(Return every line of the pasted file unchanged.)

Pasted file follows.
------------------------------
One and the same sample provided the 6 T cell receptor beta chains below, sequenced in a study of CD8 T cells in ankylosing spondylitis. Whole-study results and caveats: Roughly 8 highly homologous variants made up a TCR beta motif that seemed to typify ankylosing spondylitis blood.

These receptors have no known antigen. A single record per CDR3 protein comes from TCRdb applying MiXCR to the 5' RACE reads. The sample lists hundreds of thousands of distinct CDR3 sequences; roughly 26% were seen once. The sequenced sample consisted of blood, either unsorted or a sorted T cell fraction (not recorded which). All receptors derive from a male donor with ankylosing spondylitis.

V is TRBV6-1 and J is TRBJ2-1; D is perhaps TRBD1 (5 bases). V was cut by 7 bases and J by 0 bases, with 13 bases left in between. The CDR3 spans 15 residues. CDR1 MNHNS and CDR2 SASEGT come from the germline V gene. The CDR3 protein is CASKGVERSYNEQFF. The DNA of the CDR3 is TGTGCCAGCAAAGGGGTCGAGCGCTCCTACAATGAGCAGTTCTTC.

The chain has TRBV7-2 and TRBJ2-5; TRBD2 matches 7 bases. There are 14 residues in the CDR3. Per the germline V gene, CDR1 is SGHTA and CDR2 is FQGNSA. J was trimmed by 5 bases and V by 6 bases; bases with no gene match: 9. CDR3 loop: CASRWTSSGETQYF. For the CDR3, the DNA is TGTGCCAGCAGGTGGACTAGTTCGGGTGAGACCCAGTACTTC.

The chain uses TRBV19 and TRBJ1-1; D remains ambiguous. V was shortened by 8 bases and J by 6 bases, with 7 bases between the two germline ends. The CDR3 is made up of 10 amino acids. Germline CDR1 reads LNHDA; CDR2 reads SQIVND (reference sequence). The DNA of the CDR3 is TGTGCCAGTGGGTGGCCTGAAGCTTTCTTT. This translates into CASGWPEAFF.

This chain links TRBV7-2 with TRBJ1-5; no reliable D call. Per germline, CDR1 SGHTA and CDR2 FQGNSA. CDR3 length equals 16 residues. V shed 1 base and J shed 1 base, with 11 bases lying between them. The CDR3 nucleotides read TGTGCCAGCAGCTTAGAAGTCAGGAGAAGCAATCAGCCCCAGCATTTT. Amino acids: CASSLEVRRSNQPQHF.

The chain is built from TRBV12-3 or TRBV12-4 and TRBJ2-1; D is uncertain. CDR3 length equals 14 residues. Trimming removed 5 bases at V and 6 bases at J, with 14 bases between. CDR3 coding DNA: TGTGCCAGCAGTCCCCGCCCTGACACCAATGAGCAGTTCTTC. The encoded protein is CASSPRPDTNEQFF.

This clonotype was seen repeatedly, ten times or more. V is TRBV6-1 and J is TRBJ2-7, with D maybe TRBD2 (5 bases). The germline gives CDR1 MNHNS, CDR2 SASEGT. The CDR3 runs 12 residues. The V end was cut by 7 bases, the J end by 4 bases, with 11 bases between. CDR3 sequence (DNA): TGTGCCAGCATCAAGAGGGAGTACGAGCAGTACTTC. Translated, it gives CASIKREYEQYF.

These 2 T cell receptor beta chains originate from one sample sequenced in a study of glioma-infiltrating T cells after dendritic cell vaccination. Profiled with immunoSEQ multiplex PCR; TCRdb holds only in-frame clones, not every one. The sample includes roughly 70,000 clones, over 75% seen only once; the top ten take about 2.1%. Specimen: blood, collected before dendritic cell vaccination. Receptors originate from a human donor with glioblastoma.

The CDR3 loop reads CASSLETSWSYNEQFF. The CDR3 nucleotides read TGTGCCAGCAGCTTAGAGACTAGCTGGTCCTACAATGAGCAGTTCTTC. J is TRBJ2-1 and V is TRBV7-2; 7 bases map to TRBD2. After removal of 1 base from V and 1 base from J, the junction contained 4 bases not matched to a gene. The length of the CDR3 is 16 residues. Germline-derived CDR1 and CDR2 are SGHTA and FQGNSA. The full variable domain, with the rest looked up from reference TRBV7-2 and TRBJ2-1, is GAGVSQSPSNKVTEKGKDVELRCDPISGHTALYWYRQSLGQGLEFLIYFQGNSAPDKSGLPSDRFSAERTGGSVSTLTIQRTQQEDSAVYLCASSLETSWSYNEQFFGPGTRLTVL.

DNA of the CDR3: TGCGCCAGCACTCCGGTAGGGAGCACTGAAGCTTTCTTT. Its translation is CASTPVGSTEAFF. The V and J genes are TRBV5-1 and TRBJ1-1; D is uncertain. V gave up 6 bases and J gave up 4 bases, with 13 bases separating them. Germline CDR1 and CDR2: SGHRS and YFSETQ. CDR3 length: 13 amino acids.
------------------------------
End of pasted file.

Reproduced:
One and the same sample provided the 6 T cell receptor beta chains below, sequenced in a study of CD8 T cells in ankylosing spondylitis. Whole-study results and caveats: Roughly 8 highly homologous variants made up a TCR beta motif that seemed to typify ankylosing spondylitis blood.

These receptors have no known antigen. A single record per CDR3 protein comes from TCRdb applying MiXCR to the 5' RACE reads. The sample lists hundreds of thousands of distinct CDR3 sequences; roughly 26% were seen once. The sequenced sample consisted of blood, either unsorted or a sorted T cell fraction (not recorded which). All receptors derive from a male donor with ankylosing spondylitis.

V is TRBV6-1 and J is TRBJ2-1; D is perhaps TRBD1 (5 bases). V was cut by 7 bases and J by 0 bases, with 13 bases left in between. The CDR3 spans 15 residues. CDR1 MNHNS and CDR2 SASEGT come from the germline V gene. The CDR3 protein is CASKGVERSYNEQFF. The DNA of the CDR3 is TGTGCCAGCAAAGGGGTCGAGCGCTCCTACAATGAGCAGTTCTTC.

The chain has TRBV7-2 and TRBJ2-5; TRBD2 matches 7 bases. There are 14 residues in the CDR3. Per the germline V gene, CDR1 is SGHTA and CDR2 is FQGNSA. J was trimmed by 5 bases and V by 6 bases; bases with no gene match: 9. CDR3 loop: CASRWTSSGETQYF. For the CDR3, the DNA is TGTGCCAGCAGGTGGACTAGTTCGGGTGAGACCCAGTACTTC.

The chain uses TRBV19 and TRBJ1-1; D remains ambiguous. V was shortened by 8 bases and J by 6 bases, with 7 bases between the two germline ends. The CDR3 is made up of 10 amino acids. Germline CDR1 reads LNHDA; CDR2 reads SQIVND (reference sequence). The DNA of the CDR3 is TGTGCCAGTGGGTGGCCTGAAGCTTTCTTT. This translates into CASGWPEAFF.

This chain links TRBV7-2 with TRBJ1-5; no reliable D call. Per germline, CDR1 SGHTA and CDR2 FQGNSA. CDR3 length equals 16 residues. V shed 1 base and J shed 1 base, with 11 bases lying between them. The CDR3 nucleotides read TGTGCCAGCAGCTTAGAAGTCAGGAGAAGCAATCAGCCCCAGCATTTT. Amino acids: CASSLEVRRSNQPQHF.

The chain is built from TRBV12-3 or TRBV12-4 and TRBJ2-1; D is uncertain. CDR3 length equals 14 residues. Trimming removed 5 bases at V and 6 bases at J, with 14 bases between. CDR3 coding DNA: TGTGCCAGCAGTCCCCGCCCTGACACCAATGAGCAGTTCTTC. The encoded protein is CASSPRPDTNEQFF.

This clonotype was seen repeatedly, ten times or more. V is TRBV6-1 and J is TRBJ2-7, with D maybe TRBD2 (5 bases). The germline gives CDR1 MNHNS, CDR2 SASEGT. The CDR3 runs 12 residues. The V end was cut by 7 bases, the J end by 4 bases, with 11 bases between. CDR3 sequence (DNA): TGTGCCAGCATCAAGAGGGAGTACGAGCAGTACTTC. Translated, it gives CASIKREYEQYF.

These 2 T cell receptor beta chains originate from one sample sequenced in a study of glioma-infiltrating T cells after dendritic cell vaccination. Profiled with immunoSEQ multiplex PCR; TCRdb holds only in-frame clones, not every one. The sample includes roughly 70,000 clones, over 75% seen only once; the top ten take about 2.1%. Specimen: blood, collected before dendritic cell vaccination. Receptors originate from a human donor with glioblastoma.

The CDR3 loop reads CASSLETSWSYNEQFF. The CDR3 nucleotides read TGTGCCAGCAGCTTAGAGACTAGCTGGTCCTACAATGAGCAGTTCTTC. J is TRBJ2-1 and V is TRBV7-2; 7 bases map to TRBD2. After removal of 1 base from V and 1 base from J, the junction contained 4 bases not matched to a gene. The length of the CDR3 is 16 residues. Germline-derived CDR1 and CDR2 are SGHTA and FQGNSA. The full variable domain, with the rest looked up from reference TRBV7-2 and TRBJ2-1, is GAGVSQSPSNKVTEKGKDVELRCDPISGHTALYWYRQSLGQGLEFLIYFQGNSAPDKSGLPSDRFSAERTGGSVSTLTIQRTQQEDSAVYLCASSLETSWSYNEQFFGPGTRLTVL.

DNA of the CDR3: TGCGCCAGCACTCCGGTAGGGAGCACTGAAGCTTTCTTT. Its translation is CASTPVGSTEAFF. The V and J genes are TRBV5-1 and TRBJ1-1; D is uncertain. V gave up 6 bases and J gave up 4 bases, with 13 bases separating them. Germline CDR1 and CDR2: SGHRS and YFSETQ. CDR3 length: 13 amino acids.